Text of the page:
A report by a team of German scientists led by Dr Bernd Richter, of the Heinrich-Heine University was published last week by medical research evaluation organisation the Cochrane Collaboration.
It went as far as to recommend that ‘if possible, other anti-diabetic medications should be employed’.
GSK has set up a UK and US based crisis communications team. UK head of corporate relations Phil Thomson said the team would ‘question the validity of the data that is being presented and reassuring patients about the product’s safety’.
This has included a rebuttal of the claims that the drug increases the risk of heart attacks and a condemnation of the research techniques used.
The German report is not the first time the drug’s safety has been questioned. A damning report by cardiologist Dr Steve Nissan appeared in the New England Journal of Medicine in May, claimed that the drug increased the risk of heart attacks by 43 per cent.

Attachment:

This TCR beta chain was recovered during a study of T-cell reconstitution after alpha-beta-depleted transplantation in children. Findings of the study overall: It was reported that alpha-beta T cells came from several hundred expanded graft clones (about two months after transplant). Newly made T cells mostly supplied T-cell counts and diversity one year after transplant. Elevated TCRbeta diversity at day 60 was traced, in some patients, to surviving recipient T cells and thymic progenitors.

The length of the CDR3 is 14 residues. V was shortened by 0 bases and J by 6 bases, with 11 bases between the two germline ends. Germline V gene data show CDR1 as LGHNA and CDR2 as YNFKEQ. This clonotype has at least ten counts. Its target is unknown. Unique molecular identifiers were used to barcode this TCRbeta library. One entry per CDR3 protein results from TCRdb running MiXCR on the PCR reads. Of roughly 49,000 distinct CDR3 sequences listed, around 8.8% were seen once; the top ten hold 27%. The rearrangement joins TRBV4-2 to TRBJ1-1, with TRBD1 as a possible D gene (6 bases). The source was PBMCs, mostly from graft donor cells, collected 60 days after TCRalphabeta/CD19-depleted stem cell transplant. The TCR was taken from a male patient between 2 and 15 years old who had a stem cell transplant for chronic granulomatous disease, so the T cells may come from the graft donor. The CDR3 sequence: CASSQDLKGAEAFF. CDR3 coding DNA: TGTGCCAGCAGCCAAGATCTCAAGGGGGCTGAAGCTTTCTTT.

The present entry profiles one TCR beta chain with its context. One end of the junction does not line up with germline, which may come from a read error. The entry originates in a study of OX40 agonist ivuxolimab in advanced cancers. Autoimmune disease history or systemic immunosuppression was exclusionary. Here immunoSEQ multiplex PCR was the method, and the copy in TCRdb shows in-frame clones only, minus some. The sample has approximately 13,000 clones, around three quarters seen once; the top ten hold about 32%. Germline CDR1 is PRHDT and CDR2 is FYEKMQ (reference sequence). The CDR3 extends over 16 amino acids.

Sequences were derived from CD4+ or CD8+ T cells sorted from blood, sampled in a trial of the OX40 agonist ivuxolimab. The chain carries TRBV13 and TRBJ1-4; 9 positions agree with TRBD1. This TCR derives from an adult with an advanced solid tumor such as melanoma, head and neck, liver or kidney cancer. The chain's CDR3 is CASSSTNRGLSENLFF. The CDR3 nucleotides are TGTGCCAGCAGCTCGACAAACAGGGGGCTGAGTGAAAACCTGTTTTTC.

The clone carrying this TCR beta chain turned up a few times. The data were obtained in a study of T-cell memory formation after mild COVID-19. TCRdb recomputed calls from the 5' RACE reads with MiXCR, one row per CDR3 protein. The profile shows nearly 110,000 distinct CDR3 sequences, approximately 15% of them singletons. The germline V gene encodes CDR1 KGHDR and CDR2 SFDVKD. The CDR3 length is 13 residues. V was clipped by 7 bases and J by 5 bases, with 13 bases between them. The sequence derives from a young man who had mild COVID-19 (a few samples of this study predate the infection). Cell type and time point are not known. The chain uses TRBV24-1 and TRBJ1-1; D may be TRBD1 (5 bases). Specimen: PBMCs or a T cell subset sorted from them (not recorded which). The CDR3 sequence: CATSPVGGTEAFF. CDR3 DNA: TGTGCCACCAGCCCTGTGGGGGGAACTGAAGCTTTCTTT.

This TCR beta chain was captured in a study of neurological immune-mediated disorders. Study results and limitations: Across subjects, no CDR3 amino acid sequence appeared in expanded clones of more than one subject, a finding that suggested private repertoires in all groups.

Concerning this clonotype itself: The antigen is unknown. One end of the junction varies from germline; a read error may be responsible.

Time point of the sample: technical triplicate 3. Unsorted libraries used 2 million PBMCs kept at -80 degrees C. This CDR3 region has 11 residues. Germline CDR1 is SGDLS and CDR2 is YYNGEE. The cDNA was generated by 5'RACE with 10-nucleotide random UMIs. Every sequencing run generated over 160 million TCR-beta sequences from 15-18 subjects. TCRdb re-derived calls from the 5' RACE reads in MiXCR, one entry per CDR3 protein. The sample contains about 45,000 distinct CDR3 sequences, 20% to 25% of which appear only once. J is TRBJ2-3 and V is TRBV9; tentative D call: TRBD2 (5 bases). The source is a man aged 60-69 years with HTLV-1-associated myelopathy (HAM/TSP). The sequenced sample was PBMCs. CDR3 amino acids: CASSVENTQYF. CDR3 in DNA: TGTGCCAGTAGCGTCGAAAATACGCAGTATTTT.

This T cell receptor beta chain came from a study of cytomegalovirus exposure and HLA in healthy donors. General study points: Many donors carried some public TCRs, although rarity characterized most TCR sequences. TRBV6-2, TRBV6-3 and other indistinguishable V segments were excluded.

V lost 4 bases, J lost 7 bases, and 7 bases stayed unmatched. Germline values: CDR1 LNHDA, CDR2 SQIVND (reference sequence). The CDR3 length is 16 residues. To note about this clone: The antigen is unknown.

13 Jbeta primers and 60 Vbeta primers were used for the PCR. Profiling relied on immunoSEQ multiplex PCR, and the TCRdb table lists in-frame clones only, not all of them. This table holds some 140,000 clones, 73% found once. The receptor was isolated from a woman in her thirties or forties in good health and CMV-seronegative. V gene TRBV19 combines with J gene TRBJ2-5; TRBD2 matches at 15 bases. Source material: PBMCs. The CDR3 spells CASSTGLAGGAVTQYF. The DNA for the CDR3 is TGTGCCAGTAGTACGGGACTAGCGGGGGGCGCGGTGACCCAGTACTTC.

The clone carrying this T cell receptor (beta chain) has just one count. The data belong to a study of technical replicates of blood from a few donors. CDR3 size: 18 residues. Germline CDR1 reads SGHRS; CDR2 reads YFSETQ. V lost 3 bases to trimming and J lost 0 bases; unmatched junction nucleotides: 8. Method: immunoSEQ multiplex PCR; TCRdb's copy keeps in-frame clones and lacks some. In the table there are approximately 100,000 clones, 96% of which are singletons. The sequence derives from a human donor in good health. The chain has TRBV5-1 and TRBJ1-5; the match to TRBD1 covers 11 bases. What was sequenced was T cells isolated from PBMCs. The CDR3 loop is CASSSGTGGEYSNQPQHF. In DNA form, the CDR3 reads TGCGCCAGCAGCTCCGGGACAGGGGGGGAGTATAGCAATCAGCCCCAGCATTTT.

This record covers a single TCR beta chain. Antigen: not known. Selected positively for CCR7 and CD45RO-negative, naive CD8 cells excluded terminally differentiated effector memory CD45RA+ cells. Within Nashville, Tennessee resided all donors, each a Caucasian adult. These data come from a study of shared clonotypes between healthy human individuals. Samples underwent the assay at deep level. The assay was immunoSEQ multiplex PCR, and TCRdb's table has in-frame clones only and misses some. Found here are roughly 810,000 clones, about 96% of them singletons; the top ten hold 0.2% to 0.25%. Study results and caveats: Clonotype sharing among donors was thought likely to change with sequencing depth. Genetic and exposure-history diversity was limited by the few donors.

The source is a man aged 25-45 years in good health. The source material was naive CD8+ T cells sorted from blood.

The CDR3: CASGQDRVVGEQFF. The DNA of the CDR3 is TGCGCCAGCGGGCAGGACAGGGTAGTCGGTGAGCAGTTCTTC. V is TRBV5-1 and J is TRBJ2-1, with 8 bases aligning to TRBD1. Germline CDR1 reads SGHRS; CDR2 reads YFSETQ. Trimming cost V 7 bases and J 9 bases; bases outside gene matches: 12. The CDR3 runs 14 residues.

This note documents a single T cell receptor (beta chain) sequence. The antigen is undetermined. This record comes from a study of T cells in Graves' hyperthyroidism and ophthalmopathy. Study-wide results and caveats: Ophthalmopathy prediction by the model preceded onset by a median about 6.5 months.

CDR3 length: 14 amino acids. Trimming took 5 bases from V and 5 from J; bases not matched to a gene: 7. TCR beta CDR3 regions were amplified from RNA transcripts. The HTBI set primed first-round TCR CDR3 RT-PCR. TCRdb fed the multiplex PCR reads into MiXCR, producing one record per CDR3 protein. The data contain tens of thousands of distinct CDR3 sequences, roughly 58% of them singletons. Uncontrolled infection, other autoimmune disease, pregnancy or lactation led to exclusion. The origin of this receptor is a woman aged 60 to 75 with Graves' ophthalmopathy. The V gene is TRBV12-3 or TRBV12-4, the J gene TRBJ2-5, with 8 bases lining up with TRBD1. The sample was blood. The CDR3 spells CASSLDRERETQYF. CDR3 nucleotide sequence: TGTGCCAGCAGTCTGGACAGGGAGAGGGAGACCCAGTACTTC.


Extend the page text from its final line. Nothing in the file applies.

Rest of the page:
But the latest report comes on the eve of a decision by the US Food and Drug Administration (FDA) on the future of the drug. The FDA was meeting this week to discuss a range of options including ordering its withdrawal or introducing stricter labels or warnings, following a series of critical medical reports linking the drug to increased risk of heart attacks.
The crisis communications team in the UK is three-strong, headed by Thomson and including directors of media relations Joss Mathieson and Claire Bough. The team in the US is also three-strong, headed by US head of corporate relations Nancy Pekarek and assisted by Cohn & Wolfe.
Avandia was authorised for use in the EU by the European healthcare regulatory body the European Medicines Agency (EMA) in 2000.
The EMA released a statement in May, shortly after the New England Journal of Medicine report, advising patients to continue using the treatment.